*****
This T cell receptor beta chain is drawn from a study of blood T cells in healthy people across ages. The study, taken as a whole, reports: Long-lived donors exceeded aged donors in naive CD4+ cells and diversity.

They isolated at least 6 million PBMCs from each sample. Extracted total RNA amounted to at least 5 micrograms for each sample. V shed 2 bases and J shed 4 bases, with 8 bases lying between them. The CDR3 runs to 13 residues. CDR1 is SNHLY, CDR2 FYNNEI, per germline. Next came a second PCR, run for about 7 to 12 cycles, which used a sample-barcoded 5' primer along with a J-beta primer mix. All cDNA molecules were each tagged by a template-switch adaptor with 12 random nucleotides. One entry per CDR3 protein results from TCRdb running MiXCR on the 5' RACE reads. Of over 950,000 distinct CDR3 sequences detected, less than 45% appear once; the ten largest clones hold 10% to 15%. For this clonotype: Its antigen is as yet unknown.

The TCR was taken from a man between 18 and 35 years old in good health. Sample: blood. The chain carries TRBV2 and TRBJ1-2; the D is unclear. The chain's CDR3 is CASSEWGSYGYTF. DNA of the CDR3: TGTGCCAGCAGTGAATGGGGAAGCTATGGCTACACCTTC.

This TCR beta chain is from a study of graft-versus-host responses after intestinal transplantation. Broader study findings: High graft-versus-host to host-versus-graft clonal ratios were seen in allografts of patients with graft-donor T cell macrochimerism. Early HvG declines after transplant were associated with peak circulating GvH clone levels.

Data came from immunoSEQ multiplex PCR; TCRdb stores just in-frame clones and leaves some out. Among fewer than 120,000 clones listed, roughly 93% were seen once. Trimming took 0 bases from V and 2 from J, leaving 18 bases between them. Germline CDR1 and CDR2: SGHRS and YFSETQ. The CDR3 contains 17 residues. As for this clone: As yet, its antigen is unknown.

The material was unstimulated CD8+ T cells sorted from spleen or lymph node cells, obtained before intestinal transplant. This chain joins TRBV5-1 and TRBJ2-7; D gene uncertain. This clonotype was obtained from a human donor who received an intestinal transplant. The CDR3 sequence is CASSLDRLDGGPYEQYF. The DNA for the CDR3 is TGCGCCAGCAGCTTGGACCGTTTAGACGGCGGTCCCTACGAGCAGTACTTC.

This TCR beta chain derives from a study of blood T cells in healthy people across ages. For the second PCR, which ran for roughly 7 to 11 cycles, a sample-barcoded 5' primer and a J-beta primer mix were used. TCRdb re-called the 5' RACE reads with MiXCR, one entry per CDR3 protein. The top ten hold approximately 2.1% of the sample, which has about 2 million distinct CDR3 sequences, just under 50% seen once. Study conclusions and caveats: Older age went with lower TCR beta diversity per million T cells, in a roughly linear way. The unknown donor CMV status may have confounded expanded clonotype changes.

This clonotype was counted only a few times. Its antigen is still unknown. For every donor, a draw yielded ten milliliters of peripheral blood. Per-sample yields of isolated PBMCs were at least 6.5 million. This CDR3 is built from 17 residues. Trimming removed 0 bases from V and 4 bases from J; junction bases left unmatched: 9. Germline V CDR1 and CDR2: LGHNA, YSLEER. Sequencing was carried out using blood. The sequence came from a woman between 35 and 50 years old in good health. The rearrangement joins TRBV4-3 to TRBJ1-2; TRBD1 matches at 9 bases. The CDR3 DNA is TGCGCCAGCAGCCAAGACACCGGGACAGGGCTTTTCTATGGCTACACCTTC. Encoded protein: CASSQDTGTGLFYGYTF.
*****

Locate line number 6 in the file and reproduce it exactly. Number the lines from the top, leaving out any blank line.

The material was unstimulated CD8+ T cells sorted from spleen or lymph node cells, obtained before intestinal transplant. This chain joins TRBV5-1 and TRBJ2-7; D gene uncertain. This clonotype was obtained from a human donor who received an intestinal transplant. The CDR3 sequence is CASSLDRLDGGPYEQYF. The DNA for the CDR3 is TGCGCCAGCAGCTTGGACCGTTTAGACGGCGGTCCCTACGAGCAGTACTTC.